Blocker still gets to work via bus, as he always did. But it’s more difficult for him to go out at night or in bad weather, so he passed on a concert and evening activities with friends last week.

“It’s been a little bit isolating,” he said.

Hits and misses

Some have had success with online postings.

Barry Barksdale said he and his wife began using Lyft when they would go out to dinner after lecturing their four adult children never to drink and drive. After the election, he posted a Craigslist ad asking for a driver who could show an Uber/Lyft background check to work a couple of nights per week.

He received nearly 100 responses, Barksdale said. He found a driver in his own neighborhood and has been happy with her, he said. His son, who used Uber and Lyft daily to commute to college, joined a car-sharing service.

Abie Ikhinmwin, 27, sold his car last year to save money for law school. He took Uber and Lyft daily to get from Allandale to two jobs in Central and Southwest Austin.

Last week, he said, was “an absolute nightmare.” He failed to get rides from Yellow Cab and the smaller ride-sharing firm GetMe. He was an hour and a half late to one job. He had to beg for rides from co-workers. He started using Uber and Lyft in the first place because there were no other good transportation options, he said.

Now, he’s giving Craigslist a try.

“It’s basically come down to being the app myself,” he said. “I know there are people out there who need money and are willing to drive me places. It’s just a matter of finding them.”



Reader Comments ...


Next Up in Local

Filing taxes? Here's how a government shutdown impacts the process
Filing taxes? Here's how a government shutdown impacts the process

Millions of Americans are ready to file their 1040s when the tax season opens Jan. 29 , but will the Internal Revenue service be open to process them? And how long will it take to get a refund? When Congress failed to agree on a funding bill early Saturday, the U.S. government officially ran out of money for the fiscal year and shut down, triggering...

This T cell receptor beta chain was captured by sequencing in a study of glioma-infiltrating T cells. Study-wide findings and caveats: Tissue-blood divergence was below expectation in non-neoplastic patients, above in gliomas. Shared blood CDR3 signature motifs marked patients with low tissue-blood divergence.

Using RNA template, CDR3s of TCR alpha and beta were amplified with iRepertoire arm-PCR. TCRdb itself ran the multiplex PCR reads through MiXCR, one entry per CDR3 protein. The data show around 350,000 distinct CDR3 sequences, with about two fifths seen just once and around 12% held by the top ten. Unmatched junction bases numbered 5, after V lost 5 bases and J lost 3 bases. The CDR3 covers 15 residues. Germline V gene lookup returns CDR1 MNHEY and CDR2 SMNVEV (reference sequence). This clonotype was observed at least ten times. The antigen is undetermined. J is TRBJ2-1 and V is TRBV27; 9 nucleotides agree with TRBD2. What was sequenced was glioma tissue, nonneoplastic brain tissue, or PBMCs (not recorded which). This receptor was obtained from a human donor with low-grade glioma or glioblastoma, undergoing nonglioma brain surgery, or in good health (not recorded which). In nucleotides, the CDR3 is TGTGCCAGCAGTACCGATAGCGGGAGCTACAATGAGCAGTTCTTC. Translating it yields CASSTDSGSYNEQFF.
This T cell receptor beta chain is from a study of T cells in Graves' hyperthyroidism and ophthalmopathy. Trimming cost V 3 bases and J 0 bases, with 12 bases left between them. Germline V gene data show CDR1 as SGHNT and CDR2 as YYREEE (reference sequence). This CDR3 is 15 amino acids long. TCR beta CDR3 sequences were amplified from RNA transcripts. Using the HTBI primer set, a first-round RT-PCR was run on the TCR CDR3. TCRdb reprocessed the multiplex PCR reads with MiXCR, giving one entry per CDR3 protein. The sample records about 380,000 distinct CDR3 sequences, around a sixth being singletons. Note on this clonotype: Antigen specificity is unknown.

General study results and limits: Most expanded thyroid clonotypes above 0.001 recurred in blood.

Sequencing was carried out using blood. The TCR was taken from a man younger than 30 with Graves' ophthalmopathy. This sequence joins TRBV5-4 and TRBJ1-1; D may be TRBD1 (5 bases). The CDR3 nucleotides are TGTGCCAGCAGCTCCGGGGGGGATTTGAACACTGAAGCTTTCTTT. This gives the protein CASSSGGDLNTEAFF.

WEATHER: Fifty percent chance of rain on a warm Sunday
WEATHER: Fifty percent chance of rain on a warm Sunday

Sunday is expected to be cloudy with a high of 72 degrees and a 50 percent chance of rain, according to the National Weather Service. The morning’s patchy fog is expected to lift from the Austin area around 10 a.m. Precipitation amounts between a tenth and a quarter of an inch are possible Sunday. The chance of showers is expected to drop Sunday...
Community news: TreeFolks to give away trees Saturday

TRAVIS COUNTY NORTH AUSTIN TreeFolks to give away trees TreeFolks will distribute 1,200 fruit and shade trees to Austin Energy customers from 9 a.m. to noon Saturday at the Austin Community College Northridge Campus, 11928 Stonehollow Drive, in the first tree giveaway of 2018. Free trees are available for Austin Energy customers, who may bring their...
Williamson sheriff gets approval for deputies to be on ‘Live PD’ show
Williamson sheriff gets approval for deputies to be on ‘Live PD’ show

Williamson County sheriff’s deputies might get to show how they roll on prime-time TV. The Williamson County Commissioners Court gave its approval Thursday to the sheriff’s office to negotiate a contract with a television show that does live recordings of law enforcement on their daily calls. The show, called “Live PD,” is broadcast...
PolitiFact: Teachers don’t have college degrees? Give than an F
PolitiFact: Teachers don’t have college degrees? Give than an F

Andrew White, a Democratic candidate for Texas governor who’s called for $5,000 pay raises for public school teachers, declared that half of the state’s newest teachers lack college degrees. White, a Houston investor, said, “I know this: One way to fix education is to pay teachers more, so that we can attract the best teachers and...
More Stories